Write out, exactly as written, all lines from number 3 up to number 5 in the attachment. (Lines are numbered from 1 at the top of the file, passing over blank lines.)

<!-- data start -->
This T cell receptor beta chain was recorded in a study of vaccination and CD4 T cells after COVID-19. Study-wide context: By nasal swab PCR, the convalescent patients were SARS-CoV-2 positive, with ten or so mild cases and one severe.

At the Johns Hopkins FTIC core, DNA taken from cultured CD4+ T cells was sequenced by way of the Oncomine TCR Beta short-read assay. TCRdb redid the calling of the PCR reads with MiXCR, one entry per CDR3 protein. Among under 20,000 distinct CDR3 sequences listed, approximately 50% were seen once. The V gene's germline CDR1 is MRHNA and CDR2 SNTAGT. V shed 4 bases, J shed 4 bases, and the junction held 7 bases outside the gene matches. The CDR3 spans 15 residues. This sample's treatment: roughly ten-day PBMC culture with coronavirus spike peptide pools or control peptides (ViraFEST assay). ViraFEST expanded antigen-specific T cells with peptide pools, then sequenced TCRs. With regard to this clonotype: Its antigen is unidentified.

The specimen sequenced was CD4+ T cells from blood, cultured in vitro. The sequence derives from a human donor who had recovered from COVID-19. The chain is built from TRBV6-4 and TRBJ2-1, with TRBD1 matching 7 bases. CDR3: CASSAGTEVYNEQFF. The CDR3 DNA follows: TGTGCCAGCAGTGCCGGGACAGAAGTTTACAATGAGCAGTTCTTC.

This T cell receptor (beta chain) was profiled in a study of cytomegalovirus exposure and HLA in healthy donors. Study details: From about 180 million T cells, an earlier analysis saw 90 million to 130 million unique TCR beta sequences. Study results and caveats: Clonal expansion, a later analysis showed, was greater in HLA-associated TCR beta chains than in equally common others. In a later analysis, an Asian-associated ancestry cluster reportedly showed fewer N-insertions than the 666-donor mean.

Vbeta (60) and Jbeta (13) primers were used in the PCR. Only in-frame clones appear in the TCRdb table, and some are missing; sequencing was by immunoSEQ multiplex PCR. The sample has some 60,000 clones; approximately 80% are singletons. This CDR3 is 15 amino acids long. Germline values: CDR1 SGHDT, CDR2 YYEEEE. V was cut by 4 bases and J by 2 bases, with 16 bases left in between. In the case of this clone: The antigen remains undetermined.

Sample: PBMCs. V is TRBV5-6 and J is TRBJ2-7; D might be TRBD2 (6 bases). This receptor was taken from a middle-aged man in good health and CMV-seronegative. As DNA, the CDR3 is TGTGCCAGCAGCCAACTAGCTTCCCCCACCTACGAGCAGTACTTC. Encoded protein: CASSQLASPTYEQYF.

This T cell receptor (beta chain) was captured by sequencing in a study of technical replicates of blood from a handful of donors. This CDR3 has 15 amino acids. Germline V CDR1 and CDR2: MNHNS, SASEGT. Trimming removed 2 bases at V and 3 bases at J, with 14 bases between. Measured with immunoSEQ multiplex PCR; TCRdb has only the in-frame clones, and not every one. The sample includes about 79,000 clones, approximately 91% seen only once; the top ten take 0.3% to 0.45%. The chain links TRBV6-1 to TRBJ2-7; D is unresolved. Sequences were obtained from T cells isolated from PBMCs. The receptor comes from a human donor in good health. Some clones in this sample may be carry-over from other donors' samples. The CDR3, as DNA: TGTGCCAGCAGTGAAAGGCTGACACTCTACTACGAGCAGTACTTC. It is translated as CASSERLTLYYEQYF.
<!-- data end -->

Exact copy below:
The specimen sequenced was CD4+ T cells from blood, cultured in vitro. The sequence derives from a human donor who had recovered from COVID-19. The chain is built from TRBV6-4 and TRBJ2-1, with TRBD1 matching 7 bases. CDR3: CASSAGTEVYNEQFF. The CDR3 DNA follows: TGTGCCAGCAGTGCCGGGACAGAAGTTTACAATGAGCAGTTCTTC.

This T cell receptor (beta chain) was profiled in a study of cytomegalovirus exposure and HLA in healthy donors. Study details: From about 180 million T cells, an earlier analysis saw 90 million to 130 million unique TCR beta sequences. Study results and caveats: Clonal expansion, a later analysis showed, was greater in HLA-associated TCR beta chains than in equally common others. In a later analysis, an Asian-associated ancestry cluster reportedly showed fewer N-insertions than the 666-donor mean.

Vbeta (60) and Jbeta (13) primers were used in the PCR. Only in-frame clones appear in the TCRdb table, and some are missing; sequencing was by immunoSEQ multiplex PCR. The sample has some 60,000 clones; approximately 80% are singletons. This CDR3 is 15 amino acids long. Germline values: CDR1 SGHDT, CDR2 YYEEEE. V was cut by 4 bases and J by 2 bases, with 16 bases left in between. In the case of this clone: The antigen remains undetermined.